>I have here a number of displays, ranging from around 100ppi to around 250ppi. Looking at the same image on the lowest and highest density displays, it looks far better on the higher one when displayed at its native size. If that gets rescaled to make it the same *physical* size, the theoretical best case scenario is that it looks like it does on the low density display, except in practice the better display means that you can really see the deficiency of the scaling.
To be more specific, when looking at the same image at the same physical size and distance on both screens, the difference is that the high resolution display looks blurred - this is with whatever scaler the Android browser uses.
I *hate* blurry visuals. They're tiring to look at because my eyes keep trying harder to focus until they've had a *long* time to get used to the knowledge that they simply can't; that's something that never happens in the physical world, so it makes an unpleasant transition between looking at a screen and looking at real physical objects.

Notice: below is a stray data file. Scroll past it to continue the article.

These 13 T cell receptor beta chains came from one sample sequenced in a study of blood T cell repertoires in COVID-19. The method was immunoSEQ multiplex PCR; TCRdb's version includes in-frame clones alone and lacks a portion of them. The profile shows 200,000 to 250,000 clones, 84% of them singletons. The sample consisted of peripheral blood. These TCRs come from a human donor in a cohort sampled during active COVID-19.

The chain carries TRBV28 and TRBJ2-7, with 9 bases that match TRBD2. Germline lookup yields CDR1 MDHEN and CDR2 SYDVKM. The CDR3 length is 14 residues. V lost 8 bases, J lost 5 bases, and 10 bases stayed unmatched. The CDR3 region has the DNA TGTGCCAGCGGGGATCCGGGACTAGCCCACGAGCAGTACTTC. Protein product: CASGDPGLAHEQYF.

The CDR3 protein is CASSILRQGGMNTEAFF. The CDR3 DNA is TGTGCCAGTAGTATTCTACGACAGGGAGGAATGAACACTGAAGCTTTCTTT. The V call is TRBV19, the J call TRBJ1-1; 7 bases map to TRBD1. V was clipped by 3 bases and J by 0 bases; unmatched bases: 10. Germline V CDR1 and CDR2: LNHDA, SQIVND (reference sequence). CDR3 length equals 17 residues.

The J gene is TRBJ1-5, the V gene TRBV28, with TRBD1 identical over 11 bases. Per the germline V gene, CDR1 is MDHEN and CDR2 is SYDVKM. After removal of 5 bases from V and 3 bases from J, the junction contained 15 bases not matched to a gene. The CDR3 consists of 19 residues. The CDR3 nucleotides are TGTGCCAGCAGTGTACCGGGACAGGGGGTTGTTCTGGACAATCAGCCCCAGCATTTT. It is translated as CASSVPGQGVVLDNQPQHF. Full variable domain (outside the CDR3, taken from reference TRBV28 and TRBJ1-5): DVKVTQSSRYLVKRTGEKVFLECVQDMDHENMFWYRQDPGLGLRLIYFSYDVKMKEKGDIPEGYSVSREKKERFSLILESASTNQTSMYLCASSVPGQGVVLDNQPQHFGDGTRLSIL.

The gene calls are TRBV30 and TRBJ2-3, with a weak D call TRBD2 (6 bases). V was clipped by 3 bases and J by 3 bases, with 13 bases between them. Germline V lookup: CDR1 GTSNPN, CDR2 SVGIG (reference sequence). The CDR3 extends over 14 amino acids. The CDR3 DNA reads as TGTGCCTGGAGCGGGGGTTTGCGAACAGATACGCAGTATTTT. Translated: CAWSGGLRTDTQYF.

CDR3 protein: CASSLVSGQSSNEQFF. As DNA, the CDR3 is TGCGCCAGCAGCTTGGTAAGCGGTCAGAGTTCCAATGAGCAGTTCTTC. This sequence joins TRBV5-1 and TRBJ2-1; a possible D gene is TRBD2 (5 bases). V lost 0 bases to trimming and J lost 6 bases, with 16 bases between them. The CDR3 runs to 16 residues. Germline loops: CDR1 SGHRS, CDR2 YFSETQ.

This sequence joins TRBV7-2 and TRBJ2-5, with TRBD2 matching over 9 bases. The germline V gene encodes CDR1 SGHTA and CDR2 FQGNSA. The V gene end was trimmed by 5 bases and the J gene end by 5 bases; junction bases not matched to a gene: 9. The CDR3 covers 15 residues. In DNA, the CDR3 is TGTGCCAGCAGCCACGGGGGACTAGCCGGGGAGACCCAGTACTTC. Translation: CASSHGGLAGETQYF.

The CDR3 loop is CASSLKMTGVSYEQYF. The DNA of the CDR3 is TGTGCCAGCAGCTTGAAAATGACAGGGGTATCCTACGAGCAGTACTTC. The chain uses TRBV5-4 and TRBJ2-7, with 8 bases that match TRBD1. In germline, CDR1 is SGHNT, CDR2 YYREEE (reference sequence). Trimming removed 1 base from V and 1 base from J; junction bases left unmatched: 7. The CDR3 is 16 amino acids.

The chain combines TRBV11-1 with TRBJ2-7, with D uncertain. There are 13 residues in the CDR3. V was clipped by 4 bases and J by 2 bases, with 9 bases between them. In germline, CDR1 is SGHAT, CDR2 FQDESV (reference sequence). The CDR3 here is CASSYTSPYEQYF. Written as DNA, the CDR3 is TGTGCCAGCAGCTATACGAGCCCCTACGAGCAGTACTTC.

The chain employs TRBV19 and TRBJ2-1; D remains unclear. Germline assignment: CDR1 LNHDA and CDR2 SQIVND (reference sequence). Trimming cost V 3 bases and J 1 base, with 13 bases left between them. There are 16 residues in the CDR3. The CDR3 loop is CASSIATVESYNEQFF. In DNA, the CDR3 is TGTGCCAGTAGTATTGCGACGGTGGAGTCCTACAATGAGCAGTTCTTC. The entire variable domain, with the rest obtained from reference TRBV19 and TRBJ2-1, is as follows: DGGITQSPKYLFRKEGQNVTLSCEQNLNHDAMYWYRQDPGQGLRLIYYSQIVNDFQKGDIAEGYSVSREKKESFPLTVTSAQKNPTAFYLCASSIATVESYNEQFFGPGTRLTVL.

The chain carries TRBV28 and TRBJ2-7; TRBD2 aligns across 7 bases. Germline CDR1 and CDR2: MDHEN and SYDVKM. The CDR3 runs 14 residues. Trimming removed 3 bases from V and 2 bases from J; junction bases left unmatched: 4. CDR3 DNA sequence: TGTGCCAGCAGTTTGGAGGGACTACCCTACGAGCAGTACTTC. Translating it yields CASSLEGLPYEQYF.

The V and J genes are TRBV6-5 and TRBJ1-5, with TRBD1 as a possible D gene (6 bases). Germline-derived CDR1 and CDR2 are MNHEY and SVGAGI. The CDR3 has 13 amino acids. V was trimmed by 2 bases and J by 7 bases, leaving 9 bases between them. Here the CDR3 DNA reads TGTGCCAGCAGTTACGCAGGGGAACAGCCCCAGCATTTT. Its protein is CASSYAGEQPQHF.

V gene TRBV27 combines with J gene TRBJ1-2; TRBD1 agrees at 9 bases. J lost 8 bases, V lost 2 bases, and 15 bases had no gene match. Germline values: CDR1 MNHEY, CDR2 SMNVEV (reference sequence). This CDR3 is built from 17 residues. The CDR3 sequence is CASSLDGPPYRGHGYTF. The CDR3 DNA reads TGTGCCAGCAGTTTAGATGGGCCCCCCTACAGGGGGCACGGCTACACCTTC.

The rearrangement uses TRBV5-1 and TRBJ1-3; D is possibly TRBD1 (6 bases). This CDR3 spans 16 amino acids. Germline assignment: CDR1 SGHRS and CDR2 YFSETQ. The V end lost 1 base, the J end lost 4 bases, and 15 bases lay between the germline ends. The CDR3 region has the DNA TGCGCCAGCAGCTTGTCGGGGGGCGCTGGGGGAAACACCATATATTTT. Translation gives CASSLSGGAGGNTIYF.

Related: the default font smoothing settings on Ubuntu (picked that only because it's the only distro I've used recently with an out-of-the-box config - maybe others are different) looks like somebody took a stick of lard and smeared it over the monitor; it disgusts me, and it's uncomfortable to read. In this area at least, high PPI displays are a clear win regardless of how images are treated.
I can see that the image-doubling behaviour would be desirable if you value large images over sharp images, but that's a position I can't even begin to empathise with in any way because my eyes find it physically unpleasant.